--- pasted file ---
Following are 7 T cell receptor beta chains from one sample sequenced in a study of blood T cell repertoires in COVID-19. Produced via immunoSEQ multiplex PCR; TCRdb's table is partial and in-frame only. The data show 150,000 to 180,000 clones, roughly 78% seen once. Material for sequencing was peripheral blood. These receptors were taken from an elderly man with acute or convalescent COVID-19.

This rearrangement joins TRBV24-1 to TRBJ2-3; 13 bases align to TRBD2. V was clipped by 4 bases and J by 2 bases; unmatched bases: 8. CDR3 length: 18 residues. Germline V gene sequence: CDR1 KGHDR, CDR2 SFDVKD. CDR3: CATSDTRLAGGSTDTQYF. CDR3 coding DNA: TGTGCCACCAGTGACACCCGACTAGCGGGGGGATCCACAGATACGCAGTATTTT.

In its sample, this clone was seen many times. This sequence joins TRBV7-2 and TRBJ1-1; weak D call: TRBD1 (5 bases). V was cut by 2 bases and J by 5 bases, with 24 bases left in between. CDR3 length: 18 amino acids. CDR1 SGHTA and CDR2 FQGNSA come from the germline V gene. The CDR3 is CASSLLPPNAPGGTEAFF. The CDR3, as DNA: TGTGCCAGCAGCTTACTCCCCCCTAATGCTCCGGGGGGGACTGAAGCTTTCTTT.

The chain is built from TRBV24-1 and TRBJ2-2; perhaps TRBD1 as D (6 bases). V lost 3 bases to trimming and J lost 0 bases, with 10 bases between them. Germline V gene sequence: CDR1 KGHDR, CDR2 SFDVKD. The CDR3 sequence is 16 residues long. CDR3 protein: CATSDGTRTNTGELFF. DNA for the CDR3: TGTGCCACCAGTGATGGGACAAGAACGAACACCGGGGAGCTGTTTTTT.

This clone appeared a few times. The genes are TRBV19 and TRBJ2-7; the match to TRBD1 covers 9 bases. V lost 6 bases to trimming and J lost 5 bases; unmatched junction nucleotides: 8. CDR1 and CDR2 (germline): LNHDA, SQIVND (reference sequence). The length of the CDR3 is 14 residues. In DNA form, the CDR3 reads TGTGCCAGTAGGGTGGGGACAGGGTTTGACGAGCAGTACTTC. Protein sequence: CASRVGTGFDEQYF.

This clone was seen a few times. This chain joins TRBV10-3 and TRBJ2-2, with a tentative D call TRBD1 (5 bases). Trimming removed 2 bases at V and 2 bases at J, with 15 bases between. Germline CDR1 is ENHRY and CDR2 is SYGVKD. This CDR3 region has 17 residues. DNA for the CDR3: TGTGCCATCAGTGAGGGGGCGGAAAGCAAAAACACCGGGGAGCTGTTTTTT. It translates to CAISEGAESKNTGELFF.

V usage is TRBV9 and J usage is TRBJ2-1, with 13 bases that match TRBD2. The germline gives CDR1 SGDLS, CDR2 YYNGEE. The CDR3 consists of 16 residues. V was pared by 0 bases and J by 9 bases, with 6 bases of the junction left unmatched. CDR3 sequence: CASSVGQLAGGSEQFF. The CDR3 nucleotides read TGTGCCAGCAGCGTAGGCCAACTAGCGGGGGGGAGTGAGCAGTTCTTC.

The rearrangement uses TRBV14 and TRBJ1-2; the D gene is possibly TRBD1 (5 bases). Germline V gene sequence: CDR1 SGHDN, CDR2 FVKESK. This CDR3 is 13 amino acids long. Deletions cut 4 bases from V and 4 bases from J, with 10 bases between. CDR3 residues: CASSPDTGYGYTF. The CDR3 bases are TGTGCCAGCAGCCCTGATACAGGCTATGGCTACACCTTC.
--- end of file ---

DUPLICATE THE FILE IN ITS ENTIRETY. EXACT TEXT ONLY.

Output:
Following are 7 T cell receptor beta chains from one sample sequenced in a study of blood T cell repertoires in COVID-19. Produced via immunoSEQ multiplex PCR; TCRdb's table is partial and in-frame only. The data show 150,000 to 180,000 clones, roughly 78% seen once. Material for sequencing was peripheral blood. These receptors were taken from an elderly man with acute or convalescent COVID-19.

This rearrangement joins TRBV24-1 to TRBJ2-3; 13 bases align to TRBD2. V was clipped by 4 bases and J by 2 bases; unmatched bases: 8. CDR3 length: 18 residues. Germline V gene sequence: CDR1 KGHDR, CDR2 SFDVKD. CDR3: CATSDTRLAGGSTDTQYF. CDR3 coding DNA: TGTGCCACCAGTGACACCCGACTAGCGGGGGGATCCACAGATACGCAGTATTTT.

In its sample, this clone was seen many times. This sequence joins TRBV7-2 and TRBJ1-1; weak D call: TRBD1 (5 bases). V was cut by 2 bases and J by 5 bases, with 24 bases left in between. CDR3 length: 18 amino acids. CDR1 SGHTA and CDR2 FQGNSA come from the germline V gene. The CDR3 is CASSLLPPNAPGGTEAFF. The CDR3, as DNA: TGTGCCAGCAGCTTACTCCCCCCTAATGCTCCGGGGGGGACTGAAGCTTTCTTT.

The chain is built from TRBV24-1 and TRBJ2-2; perhaps TRBD1 as D (6 bases). V lost 3 bases to trimming and J lost 0 bases, with 10 bases between them. Germline V gene sequence: CDR1 KGHDR, CDR2 SFDVKD. The CDR3 sequence is 16 residues long. CDR3 protein: CATSDGTRTNTGELFF. DNA for the CDR3: TGTGCCACCAGTGATGGGACAAGAACGAACACCGGGGAGCTGTTTTTT.

This clone appeared a few times. The genes are TRBV19 and TRBJ2-7; the match to TRBD1 covers 9 bases. V lost 6 bases to trimming and J lost 5 bases; unmatched junction nucleotides: 8. CDR1 and CDR2 (germline): LNHDA, SQIVND (reference sequence). The length of the CDR3 is 14 residues. In DNA form, the CDR3 reads TGTGCCAGTAGGGTGGGGACAGGGTTTGACGAGCAGTACTTC. Protein sequence: CASRVGTGFDEQYF.

This clone was seen a few times. This chain joins TRBV10-3 and TRBJ2-2, with a tentative D call TRBD1 (5 bases). Trimming removed 2 bases at V and 2 bases at J, with 15 bases between. Germline CDR1 is ENHRY and CDR2 is SYGVKD. This CDR3 region has 17 residues. DNA for the CDR3: TGTGCCATCAGTGAGGGGGCGGAAAGCAAAAACACCGGGGAGCTGTTTTTT. It translates to CAISEGAESKNTGELFF.

V usage is TRBV9 and J usage is TRBJ2-1, with 13 bases that match TRBD2. The germline gives CDR1 SGDLS, CDR2 YYNGEE. The CDR3 consists of 16 residues. V was pared by 0 bases and J by 9 bases, with 6 bases of the junction left unmatched. CDR3 sequence: CASSVGQLAGGSEQFF. The CDR3 nucleotides read TGTGCCAGCAGCGTAGGCCAACTAGCGGGGGGGAGTGAGCAGTTCTTC.

The rearrangement uses TRBV14 and TRBJ1-2; the D gene is possibly TRBD1 (5 bases). Germline V gene sequence: CDR1 SGHDN, CDR2 FVKESK. This CDR3 is 13 amino acids long. Deletions cut 4 bases from V and 4 bases from J, with 10 bases between. CDR3 residues: CASSPDTGYGYTF. The CDR3 bases are TGTGCCAGCAGCCCTGATACAGGCTATGGCTACACCTTC.